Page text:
Not surprisingly, market conditions have worked to tenants’ favor in the office sector, said Froehlich. 

“Office tenants have become a bit bolder in their demands of landlords, especially in the central business district, the downtown market,” he said. “These larger office tenants now have a safety net in the form of other available offices to lease and the opportunity to move to a hybrid model requiring less space.”

Thriving Spaces

Retail space statistics are perhaps most surprising, given the steady pressure online shopping has placed on the sector for more than a decade. That, combined with the aforementioned economic pressures, might suggest the sector’s death knell, but locally that hasn’t been the case.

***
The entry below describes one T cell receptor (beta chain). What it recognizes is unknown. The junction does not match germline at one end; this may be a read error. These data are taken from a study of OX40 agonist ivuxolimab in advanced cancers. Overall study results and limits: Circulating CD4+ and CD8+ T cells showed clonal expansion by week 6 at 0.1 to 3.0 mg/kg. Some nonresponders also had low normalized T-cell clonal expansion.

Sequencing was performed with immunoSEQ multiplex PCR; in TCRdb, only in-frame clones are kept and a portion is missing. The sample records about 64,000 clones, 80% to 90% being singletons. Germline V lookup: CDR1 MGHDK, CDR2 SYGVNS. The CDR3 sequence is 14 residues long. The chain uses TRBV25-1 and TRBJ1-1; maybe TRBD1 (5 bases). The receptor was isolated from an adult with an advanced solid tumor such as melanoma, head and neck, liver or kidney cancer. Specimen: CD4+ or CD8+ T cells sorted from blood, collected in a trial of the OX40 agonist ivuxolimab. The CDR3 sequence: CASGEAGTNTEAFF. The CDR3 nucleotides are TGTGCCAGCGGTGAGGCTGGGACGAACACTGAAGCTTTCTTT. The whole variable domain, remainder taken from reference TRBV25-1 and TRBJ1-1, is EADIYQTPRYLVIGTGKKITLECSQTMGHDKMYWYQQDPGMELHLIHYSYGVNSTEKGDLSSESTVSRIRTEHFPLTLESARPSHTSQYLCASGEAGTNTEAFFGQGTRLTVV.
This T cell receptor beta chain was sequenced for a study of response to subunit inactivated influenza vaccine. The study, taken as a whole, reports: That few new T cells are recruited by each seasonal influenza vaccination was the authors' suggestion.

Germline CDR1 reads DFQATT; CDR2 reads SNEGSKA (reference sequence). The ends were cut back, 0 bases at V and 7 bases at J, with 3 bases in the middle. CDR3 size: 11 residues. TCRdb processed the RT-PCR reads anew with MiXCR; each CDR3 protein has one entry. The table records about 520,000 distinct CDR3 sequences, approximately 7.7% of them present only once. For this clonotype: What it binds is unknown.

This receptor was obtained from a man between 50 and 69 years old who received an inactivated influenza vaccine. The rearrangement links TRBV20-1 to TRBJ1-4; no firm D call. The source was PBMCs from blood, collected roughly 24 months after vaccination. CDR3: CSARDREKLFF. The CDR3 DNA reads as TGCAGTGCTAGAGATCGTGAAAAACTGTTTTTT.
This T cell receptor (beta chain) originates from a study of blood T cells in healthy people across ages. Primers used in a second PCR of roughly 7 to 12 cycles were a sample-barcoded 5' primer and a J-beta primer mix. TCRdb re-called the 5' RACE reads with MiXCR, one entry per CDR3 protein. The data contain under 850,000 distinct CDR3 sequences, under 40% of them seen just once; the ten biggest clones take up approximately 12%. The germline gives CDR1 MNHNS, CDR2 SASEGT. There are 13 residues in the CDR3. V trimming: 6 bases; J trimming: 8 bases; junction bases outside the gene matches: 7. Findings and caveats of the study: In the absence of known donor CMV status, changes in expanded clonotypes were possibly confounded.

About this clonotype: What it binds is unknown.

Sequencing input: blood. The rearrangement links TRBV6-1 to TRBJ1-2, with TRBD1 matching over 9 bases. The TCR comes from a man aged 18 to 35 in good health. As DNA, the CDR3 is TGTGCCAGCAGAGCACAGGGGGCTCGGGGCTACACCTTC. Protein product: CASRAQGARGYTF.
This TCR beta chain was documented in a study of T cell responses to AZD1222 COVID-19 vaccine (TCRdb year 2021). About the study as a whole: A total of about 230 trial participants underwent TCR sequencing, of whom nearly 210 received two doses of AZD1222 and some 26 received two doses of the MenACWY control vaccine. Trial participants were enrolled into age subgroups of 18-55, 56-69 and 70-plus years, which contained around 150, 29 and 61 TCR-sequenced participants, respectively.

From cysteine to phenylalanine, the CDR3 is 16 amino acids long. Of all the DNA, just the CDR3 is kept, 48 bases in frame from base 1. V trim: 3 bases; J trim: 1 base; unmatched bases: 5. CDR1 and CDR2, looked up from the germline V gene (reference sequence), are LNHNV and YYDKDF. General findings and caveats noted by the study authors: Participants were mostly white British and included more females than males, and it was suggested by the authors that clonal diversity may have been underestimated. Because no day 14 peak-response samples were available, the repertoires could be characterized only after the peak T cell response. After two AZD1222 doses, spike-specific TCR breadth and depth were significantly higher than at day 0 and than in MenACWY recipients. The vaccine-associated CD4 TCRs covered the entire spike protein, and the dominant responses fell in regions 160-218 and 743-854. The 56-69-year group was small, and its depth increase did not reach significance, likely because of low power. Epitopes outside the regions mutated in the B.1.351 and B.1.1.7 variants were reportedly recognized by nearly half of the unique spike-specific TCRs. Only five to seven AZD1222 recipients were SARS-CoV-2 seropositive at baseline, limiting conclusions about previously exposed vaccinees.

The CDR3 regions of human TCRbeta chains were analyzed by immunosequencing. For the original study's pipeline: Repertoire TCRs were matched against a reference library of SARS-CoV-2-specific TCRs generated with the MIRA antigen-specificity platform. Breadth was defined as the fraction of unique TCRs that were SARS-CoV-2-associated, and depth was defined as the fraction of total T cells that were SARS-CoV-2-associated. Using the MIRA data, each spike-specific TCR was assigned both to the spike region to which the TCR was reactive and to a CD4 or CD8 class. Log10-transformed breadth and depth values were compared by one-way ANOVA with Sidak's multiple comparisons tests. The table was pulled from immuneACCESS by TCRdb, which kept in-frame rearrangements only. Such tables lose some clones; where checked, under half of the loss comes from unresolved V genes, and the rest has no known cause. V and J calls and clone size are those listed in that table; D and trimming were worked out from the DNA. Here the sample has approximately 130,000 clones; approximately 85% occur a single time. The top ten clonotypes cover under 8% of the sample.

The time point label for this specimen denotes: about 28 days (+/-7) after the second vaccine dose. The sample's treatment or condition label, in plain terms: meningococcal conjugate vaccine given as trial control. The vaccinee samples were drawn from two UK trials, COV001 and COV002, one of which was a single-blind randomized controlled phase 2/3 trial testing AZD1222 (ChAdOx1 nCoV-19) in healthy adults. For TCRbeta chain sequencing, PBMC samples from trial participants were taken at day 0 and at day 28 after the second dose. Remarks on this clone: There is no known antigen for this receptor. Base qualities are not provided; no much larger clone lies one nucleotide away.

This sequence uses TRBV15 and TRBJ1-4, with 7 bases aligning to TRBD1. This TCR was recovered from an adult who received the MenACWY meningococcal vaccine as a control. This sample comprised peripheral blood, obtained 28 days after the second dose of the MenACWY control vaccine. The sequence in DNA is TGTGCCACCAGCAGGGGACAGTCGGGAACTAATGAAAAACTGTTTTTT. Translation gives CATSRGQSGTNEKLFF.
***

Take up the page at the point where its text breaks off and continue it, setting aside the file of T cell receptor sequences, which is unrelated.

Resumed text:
“We have seen great activity with local retail,” Ellis said. “The cost of remodeling spaces is definitely a factor and restaurants in the area are still looking to do new concepts but need to work with landlords to help manage the high costs to remodel and outfit a full kitchen and restaurant.”

Meridian Park Office and Retail development, 70th & O Street, Lincoln. (Photo courtesy of NAI FMA)
Meridian Park Office and Retail development,
70th & O Street, Lincoln. (Photo courtesy of NAI FMA)

He noted retail is thriving in both suburban retail centers and urban neighborhoods, notably in Little Bohemia.  

“In Omaha, there is still a steady [retail] absorption rate and vacancy remains under 5%,” Backhaus said. “Foot traffic is increasing in shopping centers, and retailers are continuing to target the Omaha market to enter or expand their presence. We’re also seeing many new food, fashion and entertainment concepts focusing on the Omaha MSA.”